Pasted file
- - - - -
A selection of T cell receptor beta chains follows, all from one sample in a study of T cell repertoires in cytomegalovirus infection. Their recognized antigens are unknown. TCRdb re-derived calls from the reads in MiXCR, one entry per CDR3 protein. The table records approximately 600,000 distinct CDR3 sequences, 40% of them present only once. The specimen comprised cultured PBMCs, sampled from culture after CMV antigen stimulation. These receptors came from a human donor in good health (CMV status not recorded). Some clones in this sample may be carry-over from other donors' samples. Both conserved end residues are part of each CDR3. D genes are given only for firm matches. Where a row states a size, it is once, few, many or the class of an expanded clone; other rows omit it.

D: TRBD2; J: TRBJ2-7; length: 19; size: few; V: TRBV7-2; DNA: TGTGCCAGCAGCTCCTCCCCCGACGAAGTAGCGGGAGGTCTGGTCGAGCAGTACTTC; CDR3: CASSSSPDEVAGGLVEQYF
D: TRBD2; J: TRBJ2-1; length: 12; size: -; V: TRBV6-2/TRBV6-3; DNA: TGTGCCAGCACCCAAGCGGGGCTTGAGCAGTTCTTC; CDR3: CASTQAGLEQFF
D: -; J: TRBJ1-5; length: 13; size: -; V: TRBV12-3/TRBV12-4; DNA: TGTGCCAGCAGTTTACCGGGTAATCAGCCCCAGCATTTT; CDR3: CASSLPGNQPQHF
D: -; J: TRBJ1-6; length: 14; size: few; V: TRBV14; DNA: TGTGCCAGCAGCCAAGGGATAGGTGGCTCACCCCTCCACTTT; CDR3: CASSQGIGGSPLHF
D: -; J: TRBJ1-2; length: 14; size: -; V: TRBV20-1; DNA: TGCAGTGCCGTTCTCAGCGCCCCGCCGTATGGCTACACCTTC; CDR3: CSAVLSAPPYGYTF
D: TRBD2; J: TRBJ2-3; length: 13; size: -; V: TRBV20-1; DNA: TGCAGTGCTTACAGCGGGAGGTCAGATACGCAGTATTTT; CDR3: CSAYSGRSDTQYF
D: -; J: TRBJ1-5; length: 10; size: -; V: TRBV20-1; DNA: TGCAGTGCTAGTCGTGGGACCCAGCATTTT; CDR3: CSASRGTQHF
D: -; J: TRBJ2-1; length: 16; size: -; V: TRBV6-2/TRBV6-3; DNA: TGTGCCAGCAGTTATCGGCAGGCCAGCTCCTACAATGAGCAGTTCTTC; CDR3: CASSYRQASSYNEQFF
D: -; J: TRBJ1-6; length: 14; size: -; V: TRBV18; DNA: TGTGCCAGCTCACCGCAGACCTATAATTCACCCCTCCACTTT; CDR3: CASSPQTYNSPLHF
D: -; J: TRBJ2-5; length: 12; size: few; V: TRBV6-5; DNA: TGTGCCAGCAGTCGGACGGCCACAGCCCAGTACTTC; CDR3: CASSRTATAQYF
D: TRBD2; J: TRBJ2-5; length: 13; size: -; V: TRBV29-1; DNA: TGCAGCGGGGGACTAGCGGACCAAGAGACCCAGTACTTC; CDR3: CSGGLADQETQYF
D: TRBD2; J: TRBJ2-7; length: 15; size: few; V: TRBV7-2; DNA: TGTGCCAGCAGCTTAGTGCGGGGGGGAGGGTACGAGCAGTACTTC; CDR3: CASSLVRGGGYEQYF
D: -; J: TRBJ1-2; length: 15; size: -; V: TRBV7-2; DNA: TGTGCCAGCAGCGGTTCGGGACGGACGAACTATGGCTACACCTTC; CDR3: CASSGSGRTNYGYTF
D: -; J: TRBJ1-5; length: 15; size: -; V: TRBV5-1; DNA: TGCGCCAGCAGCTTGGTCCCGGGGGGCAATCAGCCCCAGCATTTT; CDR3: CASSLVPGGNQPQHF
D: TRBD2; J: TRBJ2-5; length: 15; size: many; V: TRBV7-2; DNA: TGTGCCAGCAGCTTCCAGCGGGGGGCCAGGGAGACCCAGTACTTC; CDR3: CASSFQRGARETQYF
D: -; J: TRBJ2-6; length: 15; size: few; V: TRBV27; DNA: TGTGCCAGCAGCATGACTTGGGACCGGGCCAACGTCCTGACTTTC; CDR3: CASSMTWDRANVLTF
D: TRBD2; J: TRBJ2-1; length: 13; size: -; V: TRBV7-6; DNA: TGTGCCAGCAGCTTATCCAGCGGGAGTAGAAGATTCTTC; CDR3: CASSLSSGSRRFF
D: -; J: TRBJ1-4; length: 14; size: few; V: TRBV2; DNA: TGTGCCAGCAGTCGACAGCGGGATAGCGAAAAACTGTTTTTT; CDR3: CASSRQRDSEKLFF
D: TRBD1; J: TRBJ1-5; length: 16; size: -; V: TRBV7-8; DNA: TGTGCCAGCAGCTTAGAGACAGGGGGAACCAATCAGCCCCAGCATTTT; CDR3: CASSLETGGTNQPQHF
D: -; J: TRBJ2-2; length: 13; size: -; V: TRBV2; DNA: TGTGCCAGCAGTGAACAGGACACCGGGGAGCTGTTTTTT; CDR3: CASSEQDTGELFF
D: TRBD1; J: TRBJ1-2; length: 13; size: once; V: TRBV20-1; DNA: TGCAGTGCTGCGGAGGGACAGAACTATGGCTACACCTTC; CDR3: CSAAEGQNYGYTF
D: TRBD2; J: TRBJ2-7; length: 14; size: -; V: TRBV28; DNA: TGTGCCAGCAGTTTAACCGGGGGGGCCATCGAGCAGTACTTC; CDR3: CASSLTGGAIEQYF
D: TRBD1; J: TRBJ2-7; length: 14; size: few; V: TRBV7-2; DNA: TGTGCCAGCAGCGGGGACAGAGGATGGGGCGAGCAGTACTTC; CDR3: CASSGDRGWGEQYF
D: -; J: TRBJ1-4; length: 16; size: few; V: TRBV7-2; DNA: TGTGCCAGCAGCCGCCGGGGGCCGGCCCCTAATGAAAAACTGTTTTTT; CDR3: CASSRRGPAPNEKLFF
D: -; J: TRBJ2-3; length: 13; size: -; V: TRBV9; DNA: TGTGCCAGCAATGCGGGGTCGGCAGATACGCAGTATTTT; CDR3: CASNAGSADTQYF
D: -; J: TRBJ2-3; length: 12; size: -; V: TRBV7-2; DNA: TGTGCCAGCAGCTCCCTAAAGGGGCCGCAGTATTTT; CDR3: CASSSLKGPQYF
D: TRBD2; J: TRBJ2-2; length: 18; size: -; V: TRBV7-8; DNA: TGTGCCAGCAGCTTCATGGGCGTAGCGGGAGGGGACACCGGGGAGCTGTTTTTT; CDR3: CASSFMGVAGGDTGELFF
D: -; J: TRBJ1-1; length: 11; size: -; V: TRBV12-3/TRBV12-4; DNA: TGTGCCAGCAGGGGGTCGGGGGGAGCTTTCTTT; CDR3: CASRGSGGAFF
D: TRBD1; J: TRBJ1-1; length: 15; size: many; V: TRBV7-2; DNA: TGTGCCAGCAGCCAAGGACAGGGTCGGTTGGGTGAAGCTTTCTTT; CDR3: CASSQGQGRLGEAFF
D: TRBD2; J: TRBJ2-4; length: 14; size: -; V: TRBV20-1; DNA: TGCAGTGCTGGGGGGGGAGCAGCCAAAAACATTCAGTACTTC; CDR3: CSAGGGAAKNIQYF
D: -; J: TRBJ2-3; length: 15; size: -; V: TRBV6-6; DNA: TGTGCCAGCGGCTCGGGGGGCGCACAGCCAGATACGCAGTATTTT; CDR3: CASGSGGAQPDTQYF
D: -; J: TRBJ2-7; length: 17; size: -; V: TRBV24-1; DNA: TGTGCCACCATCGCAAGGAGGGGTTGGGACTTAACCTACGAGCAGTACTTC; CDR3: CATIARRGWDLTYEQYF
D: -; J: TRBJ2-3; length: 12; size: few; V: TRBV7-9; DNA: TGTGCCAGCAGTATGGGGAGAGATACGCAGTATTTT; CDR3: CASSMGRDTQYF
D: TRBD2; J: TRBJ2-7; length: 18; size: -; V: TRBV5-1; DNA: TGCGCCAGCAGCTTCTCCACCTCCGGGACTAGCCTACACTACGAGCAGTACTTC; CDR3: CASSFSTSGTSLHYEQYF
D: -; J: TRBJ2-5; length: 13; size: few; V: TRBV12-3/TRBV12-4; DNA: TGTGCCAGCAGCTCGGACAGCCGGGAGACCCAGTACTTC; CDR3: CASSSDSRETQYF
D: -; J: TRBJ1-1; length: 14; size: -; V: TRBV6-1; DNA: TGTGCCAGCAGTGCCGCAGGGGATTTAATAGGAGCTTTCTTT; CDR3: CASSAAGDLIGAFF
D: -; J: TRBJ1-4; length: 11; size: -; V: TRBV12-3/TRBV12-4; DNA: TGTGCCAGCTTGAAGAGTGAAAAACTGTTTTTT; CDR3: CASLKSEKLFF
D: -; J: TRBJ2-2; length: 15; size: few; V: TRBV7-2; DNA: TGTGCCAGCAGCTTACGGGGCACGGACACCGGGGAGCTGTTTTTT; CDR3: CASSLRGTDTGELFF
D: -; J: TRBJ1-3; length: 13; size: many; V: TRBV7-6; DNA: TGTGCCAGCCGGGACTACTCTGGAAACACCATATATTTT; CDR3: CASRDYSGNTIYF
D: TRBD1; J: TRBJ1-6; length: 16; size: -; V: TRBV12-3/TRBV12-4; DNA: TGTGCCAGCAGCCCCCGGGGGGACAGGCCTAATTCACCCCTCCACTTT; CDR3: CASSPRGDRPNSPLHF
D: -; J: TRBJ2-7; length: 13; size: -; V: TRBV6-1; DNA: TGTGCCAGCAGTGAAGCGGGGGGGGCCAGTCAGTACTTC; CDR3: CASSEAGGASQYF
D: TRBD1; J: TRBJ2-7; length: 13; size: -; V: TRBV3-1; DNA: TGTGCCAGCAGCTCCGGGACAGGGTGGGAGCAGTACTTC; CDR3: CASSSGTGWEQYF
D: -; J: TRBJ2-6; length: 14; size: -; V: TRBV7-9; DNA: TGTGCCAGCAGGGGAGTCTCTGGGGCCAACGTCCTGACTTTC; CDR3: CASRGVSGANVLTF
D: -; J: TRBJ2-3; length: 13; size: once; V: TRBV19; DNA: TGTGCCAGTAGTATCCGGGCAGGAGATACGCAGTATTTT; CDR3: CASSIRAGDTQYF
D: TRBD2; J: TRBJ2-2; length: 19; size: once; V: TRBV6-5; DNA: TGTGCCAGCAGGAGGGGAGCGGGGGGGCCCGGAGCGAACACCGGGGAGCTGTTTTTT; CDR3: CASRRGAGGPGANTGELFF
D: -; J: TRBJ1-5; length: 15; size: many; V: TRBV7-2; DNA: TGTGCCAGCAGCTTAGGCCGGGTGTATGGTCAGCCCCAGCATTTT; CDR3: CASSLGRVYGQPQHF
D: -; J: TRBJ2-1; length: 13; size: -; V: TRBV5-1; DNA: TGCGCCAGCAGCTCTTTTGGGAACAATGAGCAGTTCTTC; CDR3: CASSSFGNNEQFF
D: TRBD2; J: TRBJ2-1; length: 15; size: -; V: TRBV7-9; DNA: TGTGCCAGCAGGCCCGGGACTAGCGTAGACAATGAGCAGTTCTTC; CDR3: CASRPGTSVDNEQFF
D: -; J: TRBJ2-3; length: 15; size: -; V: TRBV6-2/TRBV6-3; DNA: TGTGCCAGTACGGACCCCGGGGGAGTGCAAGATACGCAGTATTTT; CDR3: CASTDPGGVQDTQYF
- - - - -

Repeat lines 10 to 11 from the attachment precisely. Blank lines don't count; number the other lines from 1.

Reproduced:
D: -; J: TRBJ1-6; length: 14; size: -; V: TRBV18; DNA: TGTGCCAGCTCACCGCAGACCTATAATTCACCCCTCCACTTT; CDR3: CASSPQTYNSPLHF
D: -; J: TRBJ2-5; length: 12; size: few; V: TRBV6-5; DNA: TGTGCCAGCAGTCGGACGGCCACAGCCCAGTACTTC; CDR3: CASSRTATAQYF